FBR reforms

 
November 16, 2019

The Federal Board of Revenue deserves some comments mainly for two reasons. One, the pending reforms within the FBR structure; and two, the revelation by senior FBR officials about tax evasions...

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The Federal Board of Revenue (FBR) deserves some comments mainly for two reasons. One, the pending reforms within the FBR structure; and two, the revelation by senior FBR officials about tax evasions amounting to as much as Rs100 billion in just the first four months of this fiscal year. FBR Chairman Syed Shabbar Zaidi has announced that the timeline for the proposed reforms – or ‘reorganization’ as it is sometimes called – has been put on hold. Readers may recall that in October the prime minister had proposed some major reforms in the FBR and had also given respective timelines for each set of reforms. The establishment of the Pakistan Revenue Authority was proposed to be done by June 30, 2020; and a reorganization of the FBR headquarters was supposed to be completed by the end of this month.

Some other reforms proposed by the PM included the administrative and functional restructuring of Large Taxpayers Units (LTUs) to be done by December 2019; and collection of sales tax on services by the FBR should have been completed by the end of October this year. With a set of more than half a dozen major reforms, the timeline seemed unrealistic from the beginning. Some of these reforms are required to streamline the tax collection and to progress on the front of financial documentation. But the groundwork needed for such major steps appears to be missing; neither has there been adequate debate and discussion to take on board the various stakeholders involved in these processes. Even some senior officials within the FBR are reported to have raised concerns about the establishment of a new revenue authority. What the FBR needs at the moment is a thorough review of its functions; and any recommendations for major reforms should be initiated after a threadbare process of consultations, with ample time to materialize them.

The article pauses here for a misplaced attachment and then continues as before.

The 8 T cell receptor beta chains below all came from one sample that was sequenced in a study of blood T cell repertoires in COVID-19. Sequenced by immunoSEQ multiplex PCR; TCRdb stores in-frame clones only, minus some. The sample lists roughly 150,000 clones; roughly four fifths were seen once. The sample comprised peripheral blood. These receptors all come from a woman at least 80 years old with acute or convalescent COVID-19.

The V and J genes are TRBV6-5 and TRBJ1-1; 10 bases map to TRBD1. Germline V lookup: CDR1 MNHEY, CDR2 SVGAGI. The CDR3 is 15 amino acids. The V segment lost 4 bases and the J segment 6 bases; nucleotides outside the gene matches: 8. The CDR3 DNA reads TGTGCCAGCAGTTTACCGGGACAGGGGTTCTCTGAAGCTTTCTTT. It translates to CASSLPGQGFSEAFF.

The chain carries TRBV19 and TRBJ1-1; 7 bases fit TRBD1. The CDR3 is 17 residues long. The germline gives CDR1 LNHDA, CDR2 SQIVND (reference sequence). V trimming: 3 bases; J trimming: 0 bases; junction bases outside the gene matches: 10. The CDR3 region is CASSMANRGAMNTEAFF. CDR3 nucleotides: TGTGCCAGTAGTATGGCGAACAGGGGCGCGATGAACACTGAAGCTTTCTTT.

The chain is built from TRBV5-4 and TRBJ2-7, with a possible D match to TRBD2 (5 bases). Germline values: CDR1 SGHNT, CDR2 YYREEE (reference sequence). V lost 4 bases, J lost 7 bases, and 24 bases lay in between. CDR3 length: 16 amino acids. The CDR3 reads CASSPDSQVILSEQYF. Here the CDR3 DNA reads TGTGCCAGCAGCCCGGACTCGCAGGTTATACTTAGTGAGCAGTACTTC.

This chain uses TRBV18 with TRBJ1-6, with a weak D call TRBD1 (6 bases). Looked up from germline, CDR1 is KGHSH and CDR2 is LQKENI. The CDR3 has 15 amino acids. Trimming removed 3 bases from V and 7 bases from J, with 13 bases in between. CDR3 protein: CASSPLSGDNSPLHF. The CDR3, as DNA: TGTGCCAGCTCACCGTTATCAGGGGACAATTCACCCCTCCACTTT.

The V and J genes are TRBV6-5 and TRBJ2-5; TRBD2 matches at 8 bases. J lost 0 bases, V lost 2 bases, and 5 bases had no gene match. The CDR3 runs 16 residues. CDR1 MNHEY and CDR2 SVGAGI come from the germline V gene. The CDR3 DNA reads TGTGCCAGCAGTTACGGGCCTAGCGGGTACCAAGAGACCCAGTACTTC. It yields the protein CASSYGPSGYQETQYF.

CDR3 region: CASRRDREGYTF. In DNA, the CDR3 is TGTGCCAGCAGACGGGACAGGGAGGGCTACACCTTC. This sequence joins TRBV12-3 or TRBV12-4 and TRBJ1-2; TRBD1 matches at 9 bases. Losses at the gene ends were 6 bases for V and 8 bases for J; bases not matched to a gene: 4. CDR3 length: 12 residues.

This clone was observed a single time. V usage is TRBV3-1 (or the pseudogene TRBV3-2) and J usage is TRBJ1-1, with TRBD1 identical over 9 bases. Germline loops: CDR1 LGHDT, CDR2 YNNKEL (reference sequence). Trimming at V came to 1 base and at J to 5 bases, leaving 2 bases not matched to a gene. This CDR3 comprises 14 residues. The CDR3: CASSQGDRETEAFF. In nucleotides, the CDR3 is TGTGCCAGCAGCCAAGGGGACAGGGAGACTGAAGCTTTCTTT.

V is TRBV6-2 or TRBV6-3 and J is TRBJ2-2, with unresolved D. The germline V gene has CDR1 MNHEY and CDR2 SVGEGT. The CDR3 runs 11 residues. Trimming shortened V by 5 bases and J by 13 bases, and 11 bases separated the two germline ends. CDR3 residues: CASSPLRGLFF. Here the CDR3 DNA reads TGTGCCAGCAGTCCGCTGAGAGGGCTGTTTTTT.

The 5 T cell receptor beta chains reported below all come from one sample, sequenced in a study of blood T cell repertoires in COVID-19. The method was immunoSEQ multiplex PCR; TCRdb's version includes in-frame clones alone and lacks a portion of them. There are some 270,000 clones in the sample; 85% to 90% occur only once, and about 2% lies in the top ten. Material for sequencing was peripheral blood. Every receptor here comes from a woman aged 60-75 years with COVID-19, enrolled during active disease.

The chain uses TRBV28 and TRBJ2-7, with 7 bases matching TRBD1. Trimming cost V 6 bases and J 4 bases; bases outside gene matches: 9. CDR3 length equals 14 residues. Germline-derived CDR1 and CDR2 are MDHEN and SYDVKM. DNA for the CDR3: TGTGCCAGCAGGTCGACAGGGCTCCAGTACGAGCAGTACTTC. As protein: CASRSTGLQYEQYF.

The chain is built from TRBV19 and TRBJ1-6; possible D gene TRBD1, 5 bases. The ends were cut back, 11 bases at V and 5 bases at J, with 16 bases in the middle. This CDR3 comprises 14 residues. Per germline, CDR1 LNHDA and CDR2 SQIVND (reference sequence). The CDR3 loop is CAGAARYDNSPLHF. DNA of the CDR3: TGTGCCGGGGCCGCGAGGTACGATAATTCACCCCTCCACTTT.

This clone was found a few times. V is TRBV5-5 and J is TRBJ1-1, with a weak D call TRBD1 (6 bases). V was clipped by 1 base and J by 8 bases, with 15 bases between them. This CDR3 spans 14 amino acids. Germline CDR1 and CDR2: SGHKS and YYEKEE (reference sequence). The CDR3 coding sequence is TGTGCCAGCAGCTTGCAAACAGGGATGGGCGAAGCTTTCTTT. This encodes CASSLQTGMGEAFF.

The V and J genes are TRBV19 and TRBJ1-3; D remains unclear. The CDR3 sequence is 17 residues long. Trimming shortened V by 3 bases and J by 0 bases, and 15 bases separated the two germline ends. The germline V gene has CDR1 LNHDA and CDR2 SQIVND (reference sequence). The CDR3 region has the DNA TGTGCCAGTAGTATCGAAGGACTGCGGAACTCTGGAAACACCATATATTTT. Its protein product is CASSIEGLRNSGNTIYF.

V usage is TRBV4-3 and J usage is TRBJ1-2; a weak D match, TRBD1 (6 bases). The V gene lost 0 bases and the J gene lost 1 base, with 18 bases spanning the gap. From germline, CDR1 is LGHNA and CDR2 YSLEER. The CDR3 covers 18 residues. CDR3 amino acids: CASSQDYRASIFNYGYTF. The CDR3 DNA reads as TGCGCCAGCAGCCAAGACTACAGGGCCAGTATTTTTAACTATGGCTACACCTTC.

The second cause of concern is the announcement by senior tax officials that the country’s corporate sector has been involved in nearly Rs100 billion of tax evasion and avoidance during the last four months. The biggest revenue collection arm of the FBR is the LTU in Karachi, which claims to have unearthed this tax fraud and a press conference was deemed appropriate to make this announcement. Though no company names have been revealed, the revenue commissioners highlighted this as a major achievement of the LTU. One wonders, how the words ‘avoidance’, ‘evasion’, and ‘fraud’ were bandied about without careful consideration of the meaning of these terms. Karachi, being the largest contributor to the national exchequer, should be treated more carefully. Of course, the government does not need another controversy at this stage.


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